In fact, the only drivers who didn’t come across the spectator in the road were Sébastien Ogier, Thierry Neuville and Gus Greensmith – whose car was next on the road after team-mate Breen’s.

But in none of these instances would you consider the position the spectator was standing safe. He had made his way off the asphalt but he was still inexcusably close to where the cars were traveling – and need I repeat that this was on the apex of a medium-speed corner.

Standing so close to a live rally stage is a terrible idea, but doing so without any form of protection (ie a barrier or some elevation) is reckless. You can see the various screengrabs above to illustrate the point.

It really is such a crying shame because so much else about the fans on the Monte was brilliant. We’ve all seen the epic scenes from Thursday night with air horns, flares and even fireworks. It was magical.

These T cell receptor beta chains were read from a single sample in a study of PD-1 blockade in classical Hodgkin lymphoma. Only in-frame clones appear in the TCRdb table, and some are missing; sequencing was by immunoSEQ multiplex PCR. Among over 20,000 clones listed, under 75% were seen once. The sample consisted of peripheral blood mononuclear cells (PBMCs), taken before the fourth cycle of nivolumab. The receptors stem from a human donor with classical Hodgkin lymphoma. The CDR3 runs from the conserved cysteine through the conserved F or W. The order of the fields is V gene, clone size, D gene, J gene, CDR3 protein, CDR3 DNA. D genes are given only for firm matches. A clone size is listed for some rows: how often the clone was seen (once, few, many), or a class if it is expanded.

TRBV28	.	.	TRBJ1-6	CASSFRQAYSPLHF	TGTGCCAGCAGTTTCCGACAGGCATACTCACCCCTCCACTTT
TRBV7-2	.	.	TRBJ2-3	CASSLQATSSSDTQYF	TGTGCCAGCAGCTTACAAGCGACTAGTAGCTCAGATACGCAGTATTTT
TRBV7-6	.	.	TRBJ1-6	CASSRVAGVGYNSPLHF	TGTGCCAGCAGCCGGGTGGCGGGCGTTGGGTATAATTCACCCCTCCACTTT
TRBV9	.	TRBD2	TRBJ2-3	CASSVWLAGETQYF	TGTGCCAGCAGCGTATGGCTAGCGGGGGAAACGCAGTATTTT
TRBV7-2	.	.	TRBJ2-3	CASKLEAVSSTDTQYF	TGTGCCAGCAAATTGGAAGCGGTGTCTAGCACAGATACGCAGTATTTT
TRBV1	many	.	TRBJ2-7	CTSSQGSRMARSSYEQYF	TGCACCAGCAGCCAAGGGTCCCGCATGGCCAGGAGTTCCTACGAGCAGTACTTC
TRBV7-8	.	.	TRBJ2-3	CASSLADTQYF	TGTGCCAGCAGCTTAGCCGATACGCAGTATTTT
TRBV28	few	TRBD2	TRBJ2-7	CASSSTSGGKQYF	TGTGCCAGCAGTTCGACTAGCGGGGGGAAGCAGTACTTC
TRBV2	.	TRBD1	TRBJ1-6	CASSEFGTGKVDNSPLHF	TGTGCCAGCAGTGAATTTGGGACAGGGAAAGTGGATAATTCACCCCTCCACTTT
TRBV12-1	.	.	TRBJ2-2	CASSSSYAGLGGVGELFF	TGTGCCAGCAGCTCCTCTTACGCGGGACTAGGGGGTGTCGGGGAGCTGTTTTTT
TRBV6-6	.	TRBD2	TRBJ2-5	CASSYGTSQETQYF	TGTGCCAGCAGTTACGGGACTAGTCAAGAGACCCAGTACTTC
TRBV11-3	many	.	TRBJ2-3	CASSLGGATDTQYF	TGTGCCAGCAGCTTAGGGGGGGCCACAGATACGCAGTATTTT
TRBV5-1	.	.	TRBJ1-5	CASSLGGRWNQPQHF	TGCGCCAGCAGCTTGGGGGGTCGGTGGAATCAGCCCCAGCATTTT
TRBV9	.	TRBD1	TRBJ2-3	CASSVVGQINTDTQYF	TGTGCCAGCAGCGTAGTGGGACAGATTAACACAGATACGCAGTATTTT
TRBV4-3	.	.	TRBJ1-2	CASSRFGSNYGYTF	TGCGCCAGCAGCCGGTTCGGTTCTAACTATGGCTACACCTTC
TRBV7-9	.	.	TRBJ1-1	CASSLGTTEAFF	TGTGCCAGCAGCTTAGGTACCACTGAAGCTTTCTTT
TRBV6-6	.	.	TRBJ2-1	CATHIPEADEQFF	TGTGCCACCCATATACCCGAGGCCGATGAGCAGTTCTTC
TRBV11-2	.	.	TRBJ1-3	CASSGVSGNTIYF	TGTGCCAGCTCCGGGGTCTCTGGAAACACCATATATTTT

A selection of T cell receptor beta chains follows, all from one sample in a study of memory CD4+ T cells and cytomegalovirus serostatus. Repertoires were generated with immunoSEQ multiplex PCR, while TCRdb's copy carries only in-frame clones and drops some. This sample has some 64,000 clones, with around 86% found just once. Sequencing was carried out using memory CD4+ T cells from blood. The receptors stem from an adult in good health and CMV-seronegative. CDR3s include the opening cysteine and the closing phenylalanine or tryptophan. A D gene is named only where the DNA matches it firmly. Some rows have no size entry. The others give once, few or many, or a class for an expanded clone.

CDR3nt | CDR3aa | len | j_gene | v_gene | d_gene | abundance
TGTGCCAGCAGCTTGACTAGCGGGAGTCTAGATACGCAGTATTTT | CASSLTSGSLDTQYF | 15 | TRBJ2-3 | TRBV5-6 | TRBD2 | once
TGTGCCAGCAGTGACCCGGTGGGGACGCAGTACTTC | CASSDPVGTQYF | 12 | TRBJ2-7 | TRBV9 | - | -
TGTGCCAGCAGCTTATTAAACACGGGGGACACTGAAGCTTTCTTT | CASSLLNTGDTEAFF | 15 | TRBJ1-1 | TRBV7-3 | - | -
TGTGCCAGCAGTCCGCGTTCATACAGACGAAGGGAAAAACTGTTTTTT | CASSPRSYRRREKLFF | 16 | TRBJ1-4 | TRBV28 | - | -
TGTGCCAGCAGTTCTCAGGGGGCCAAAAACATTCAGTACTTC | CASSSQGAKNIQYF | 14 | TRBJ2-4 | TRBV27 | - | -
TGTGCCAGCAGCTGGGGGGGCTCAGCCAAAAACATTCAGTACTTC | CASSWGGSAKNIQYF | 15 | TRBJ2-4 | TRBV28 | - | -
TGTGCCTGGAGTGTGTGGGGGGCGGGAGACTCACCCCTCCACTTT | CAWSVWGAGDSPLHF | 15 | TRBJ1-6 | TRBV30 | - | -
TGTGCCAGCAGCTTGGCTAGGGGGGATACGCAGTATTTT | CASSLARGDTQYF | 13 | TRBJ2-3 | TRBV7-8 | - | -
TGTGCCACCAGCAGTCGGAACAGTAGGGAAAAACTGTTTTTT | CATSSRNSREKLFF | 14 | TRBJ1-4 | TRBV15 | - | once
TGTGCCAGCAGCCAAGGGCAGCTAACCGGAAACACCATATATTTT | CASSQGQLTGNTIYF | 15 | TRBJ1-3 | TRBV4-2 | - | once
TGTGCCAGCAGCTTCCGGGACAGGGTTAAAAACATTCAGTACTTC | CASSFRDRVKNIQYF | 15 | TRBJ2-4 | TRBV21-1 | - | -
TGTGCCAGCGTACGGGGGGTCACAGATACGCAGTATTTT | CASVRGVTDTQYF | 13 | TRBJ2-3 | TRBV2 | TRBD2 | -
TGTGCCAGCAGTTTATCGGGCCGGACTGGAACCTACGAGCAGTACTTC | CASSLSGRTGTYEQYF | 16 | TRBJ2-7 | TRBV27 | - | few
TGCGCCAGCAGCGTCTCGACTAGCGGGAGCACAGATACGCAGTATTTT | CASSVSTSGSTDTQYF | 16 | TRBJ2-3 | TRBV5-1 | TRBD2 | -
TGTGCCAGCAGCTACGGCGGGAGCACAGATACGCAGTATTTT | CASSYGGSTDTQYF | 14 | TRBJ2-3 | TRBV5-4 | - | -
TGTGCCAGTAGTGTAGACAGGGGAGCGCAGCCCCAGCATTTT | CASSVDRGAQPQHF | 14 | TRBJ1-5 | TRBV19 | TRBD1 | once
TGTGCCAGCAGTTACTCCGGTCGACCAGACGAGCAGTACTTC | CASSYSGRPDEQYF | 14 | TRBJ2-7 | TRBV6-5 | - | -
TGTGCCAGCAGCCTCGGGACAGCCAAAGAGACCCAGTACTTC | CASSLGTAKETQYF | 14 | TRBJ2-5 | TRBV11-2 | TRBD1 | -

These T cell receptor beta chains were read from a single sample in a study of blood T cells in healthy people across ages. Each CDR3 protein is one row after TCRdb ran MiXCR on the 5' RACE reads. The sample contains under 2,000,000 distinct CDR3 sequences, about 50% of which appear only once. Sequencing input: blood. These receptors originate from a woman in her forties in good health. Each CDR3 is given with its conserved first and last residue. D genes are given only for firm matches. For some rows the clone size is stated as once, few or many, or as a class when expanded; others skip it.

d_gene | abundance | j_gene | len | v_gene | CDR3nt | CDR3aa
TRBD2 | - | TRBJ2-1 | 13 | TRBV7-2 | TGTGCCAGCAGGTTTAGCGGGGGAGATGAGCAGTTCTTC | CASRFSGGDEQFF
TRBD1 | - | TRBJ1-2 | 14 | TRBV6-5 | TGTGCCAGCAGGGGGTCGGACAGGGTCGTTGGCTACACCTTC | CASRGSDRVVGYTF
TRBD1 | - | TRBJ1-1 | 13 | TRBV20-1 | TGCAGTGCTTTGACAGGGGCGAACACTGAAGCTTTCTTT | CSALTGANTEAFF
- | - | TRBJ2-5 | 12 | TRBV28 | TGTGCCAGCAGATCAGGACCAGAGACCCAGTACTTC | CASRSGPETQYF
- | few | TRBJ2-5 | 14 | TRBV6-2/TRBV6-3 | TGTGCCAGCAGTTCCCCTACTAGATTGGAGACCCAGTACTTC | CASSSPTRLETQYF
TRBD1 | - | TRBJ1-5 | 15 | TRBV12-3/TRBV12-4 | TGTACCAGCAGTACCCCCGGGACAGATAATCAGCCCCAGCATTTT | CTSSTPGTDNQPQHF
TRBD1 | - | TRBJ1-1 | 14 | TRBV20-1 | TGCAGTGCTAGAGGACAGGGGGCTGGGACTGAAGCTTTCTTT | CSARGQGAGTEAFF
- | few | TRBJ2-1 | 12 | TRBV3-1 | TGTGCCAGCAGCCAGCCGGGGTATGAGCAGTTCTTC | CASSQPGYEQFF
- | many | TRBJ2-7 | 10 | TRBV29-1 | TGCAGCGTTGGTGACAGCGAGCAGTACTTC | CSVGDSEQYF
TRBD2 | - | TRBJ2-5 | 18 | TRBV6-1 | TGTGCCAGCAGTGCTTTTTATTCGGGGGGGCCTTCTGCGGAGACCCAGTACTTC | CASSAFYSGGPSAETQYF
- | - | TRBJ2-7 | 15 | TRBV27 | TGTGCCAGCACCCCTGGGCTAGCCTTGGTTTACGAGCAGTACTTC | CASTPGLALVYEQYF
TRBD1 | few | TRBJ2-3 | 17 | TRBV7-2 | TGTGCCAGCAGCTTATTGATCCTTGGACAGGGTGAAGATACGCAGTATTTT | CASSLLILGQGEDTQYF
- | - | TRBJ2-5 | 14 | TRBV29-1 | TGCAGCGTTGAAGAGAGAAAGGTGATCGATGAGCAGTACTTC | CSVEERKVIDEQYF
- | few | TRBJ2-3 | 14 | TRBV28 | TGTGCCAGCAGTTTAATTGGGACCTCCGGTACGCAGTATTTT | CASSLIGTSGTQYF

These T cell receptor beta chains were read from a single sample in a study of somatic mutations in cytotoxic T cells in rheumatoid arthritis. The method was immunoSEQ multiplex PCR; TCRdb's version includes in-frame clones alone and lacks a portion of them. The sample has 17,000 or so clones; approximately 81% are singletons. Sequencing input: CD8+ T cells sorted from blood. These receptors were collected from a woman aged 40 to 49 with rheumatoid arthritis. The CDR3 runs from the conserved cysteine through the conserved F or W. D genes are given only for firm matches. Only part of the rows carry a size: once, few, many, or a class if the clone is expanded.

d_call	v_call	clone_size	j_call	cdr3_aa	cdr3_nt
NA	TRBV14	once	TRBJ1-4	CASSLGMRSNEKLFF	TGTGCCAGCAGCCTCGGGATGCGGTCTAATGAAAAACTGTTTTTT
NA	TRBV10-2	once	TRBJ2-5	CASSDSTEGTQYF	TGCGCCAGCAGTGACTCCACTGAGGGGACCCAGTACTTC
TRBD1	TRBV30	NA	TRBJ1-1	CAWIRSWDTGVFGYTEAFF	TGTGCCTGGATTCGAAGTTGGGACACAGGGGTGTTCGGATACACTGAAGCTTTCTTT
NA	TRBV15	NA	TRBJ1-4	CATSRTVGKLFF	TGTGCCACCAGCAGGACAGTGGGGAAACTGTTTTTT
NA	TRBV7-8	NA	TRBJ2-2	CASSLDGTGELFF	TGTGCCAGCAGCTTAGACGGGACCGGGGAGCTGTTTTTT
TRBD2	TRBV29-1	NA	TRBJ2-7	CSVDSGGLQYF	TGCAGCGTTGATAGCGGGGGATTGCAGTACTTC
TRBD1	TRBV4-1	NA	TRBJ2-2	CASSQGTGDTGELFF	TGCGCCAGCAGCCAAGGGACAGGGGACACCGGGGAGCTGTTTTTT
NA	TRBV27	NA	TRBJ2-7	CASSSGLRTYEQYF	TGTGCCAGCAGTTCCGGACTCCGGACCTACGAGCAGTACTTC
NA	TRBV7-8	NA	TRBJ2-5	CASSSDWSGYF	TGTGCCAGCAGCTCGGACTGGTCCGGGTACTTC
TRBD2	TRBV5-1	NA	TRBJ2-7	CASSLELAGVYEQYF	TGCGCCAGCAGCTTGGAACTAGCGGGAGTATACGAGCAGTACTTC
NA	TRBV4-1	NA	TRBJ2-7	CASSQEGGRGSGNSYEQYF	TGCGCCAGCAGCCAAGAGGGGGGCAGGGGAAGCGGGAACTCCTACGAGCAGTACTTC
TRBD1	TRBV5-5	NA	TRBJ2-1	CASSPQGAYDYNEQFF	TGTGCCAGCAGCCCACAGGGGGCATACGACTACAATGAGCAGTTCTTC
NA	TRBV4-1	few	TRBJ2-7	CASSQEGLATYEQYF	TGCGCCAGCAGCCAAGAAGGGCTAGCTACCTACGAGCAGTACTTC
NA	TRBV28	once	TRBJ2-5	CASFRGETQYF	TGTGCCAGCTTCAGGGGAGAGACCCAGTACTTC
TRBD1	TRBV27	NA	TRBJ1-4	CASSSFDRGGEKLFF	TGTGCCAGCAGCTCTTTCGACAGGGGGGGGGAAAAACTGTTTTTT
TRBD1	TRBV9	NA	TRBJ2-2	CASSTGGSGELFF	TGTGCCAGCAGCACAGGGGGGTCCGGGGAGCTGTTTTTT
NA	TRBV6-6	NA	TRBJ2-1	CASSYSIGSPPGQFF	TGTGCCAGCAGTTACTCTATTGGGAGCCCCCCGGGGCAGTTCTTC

And unlike in any other form of sport – not just motorsport – the fans have such an active role in the competition. If it wasn’t for them, none of Elfyn Evans, Oliver Solberg, or Katsuta would have made it through Saturday.


Sadly one spectator took it upon themselves to have a negative impact, costing Breen seconds and giving him a fright. He was lucky it didn’t end up being a repeat of Hayden Paddon’s situation in 2017, where a spectator lost their life on the first stage of the event.

Breen did us a massive favor by highlighting the issue. I doubt anyone would’ve batted an eyelid had he not said what he did at stage-end.

In a sense, I feel guilty for going in so hard on this one particular individual because he was the one that was caught. If this was you, or has been you at a recent event, think harder and think smarter.


The competition you love won’t be coming back to your country if you put yourself in jeopardy – just ask the Polish fans, who lost their round of the WRC after 2017 after poor and dangerous spectating decisions.

It’s the actions of the minority that so often ruin it for the majority. Don’t be like this man. Be like the rest of us. Enjoy rallying from a safe and sensible distance, and ensure you can go home to tell your friends about it.